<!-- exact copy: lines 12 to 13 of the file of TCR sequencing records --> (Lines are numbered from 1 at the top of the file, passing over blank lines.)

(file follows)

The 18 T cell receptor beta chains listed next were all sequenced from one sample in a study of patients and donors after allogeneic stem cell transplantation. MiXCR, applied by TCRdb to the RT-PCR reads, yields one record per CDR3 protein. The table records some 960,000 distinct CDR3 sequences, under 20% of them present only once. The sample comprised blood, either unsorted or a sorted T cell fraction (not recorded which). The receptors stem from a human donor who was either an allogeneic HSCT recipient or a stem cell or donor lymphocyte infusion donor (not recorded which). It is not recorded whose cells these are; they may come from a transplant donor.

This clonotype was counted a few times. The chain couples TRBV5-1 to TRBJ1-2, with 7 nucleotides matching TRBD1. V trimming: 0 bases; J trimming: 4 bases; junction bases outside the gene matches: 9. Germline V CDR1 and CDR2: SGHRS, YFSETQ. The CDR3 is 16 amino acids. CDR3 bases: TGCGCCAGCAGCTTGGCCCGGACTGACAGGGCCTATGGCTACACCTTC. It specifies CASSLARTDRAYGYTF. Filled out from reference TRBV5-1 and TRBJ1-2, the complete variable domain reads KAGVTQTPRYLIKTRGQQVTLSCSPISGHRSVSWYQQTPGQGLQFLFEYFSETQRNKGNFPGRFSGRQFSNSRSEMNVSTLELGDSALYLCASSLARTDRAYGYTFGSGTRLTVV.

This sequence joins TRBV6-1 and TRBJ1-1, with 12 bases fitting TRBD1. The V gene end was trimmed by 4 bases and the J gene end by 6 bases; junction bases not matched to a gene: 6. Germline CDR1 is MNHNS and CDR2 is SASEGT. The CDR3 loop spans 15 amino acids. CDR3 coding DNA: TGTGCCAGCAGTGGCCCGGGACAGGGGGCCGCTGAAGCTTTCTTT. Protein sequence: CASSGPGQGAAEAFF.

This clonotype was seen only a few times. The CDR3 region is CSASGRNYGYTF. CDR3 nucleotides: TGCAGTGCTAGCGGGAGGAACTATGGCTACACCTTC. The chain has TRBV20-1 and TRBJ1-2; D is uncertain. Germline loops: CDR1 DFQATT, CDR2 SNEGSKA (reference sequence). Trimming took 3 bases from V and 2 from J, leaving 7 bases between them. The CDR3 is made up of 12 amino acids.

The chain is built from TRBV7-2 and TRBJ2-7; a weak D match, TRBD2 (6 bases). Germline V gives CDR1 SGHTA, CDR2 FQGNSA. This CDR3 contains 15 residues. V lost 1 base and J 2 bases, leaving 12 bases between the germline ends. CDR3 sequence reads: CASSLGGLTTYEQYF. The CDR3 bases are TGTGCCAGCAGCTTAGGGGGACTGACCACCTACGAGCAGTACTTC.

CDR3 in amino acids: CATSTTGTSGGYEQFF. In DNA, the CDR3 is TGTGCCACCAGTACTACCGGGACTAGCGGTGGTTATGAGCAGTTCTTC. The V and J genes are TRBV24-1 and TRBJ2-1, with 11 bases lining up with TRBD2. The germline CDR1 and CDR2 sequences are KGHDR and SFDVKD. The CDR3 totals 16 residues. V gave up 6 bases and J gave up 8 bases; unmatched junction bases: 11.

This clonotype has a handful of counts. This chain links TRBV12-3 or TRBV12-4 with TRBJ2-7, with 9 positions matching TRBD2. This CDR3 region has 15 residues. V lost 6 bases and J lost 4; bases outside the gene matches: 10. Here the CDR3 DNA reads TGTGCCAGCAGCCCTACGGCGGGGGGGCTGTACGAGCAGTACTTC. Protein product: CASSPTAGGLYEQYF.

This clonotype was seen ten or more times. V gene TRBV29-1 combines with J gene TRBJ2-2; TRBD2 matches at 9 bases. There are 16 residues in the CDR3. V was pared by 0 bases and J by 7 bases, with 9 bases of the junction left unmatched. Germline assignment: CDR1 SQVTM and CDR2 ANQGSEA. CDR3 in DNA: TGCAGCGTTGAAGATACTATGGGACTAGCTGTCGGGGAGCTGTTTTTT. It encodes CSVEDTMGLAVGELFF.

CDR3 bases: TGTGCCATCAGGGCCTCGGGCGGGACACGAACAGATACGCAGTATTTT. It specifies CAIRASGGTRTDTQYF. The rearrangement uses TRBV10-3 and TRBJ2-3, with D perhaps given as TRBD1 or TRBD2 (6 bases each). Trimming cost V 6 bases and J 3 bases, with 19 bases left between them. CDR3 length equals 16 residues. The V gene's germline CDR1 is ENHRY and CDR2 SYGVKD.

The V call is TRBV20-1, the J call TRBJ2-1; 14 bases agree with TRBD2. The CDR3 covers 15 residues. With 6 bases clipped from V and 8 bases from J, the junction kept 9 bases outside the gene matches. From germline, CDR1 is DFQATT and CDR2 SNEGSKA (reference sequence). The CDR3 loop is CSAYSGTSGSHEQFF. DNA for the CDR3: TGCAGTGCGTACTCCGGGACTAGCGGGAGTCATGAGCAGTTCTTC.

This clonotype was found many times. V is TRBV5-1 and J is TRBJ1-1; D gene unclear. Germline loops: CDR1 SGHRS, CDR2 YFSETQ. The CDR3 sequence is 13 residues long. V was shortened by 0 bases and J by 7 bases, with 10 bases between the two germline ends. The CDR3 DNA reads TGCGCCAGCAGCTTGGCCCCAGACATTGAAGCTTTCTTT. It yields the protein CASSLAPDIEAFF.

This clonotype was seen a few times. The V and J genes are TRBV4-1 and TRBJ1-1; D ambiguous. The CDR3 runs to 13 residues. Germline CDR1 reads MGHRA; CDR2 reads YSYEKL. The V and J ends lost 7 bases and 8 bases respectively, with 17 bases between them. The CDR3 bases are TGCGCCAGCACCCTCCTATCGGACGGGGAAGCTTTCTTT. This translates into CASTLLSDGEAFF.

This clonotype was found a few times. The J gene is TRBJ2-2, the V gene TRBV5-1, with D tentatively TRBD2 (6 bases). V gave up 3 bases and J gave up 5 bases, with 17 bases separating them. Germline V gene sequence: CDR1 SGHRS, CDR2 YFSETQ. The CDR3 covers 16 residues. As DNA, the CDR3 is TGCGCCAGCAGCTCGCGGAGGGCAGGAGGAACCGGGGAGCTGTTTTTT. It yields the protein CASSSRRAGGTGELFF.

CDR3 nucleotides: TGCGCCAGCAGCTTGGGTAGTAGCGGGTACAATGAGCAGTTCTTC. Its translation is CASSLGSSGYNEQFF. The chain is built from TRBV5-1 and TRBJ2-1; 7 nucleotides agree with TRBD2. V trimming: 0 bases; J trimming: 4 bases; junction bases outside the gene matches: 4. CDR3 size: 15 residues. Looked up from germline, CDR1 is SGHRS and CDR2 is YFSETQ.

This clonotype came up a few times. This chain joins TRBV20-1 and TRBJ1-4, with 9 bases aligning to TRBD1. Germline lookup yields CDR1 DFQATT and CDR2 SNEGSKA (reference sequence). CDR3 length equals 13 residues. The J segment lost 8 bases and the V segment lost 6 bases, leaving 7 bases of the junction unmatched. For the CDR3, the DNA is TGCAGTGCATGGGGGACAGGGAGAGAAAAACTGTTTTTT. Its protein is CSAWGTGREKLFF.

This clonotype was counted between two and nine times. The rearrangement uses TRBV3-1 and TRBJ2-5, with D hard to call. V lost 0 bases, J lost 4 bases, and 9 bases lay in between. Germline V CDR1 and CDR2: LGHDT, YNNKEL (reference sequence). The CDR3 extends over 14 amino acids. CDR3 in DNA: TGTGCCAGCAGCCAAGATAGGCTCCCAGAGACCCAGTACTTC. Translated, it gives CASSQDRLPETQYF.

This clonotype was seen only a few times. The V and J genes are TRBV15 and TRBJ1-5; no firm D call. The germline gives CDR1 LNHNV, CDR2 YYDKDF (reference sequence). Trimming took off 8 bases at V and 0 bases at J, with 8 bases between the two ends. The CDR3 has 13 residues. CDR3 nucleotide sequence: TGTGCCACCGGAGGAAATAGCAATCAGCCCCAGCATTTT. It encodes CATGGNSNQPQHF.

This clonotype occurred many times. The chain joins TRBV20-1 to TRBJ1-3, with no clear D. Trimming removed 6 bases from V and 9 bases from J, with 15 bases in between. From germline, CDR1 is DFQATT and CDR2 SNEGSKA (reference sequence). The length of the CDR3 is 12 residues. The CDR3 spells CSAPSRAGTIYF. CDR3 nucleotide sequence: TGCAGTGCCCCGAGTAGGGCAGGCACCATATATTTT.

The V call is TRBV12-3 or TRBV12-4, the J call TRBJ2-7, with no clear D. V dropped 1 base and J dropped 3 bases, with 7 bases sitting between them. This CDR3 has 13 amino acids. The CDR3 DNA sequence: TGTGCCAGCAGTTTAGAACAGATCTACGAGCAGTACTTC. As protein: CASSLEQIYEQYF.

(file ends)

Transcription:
This clonotype was seen a few times. The V and J genes are TRBV4-1 and TRBJ1-1; D ambiguous. The CDR3 runs to 13 residues. Germline CDR1 reads MGHRA; CDR2 reads YSYEKL. The V and J ends lost 7 bases and 8 bases respectively, with 17 bases between them. The CDR3 bases are TGCGCCAGCACCCTCCTATCGGACGGGGAAGCTTTCTTT. This translates into CASTLLSDGEAFF.

This clonotype was found a few times. The J gene is TRBJ2-2, the V gene TRBV5-1, with D tentatively TRBD2 (6 bases). V gave up 3 bases and J gave up 5 bases, with 17 bases separating them. Germline V gene sequence: CDR1 SGHRS, CDR2 YFSETQ. The CDR3 covers 16 residues. As DNA, the CDR3 is TGCGCCAGCAGCTCGCGGAGGGCAGGAGGAACCGGGGAGCTGTTTTTT. It yields the protein CASSSRRAGGTGELFF.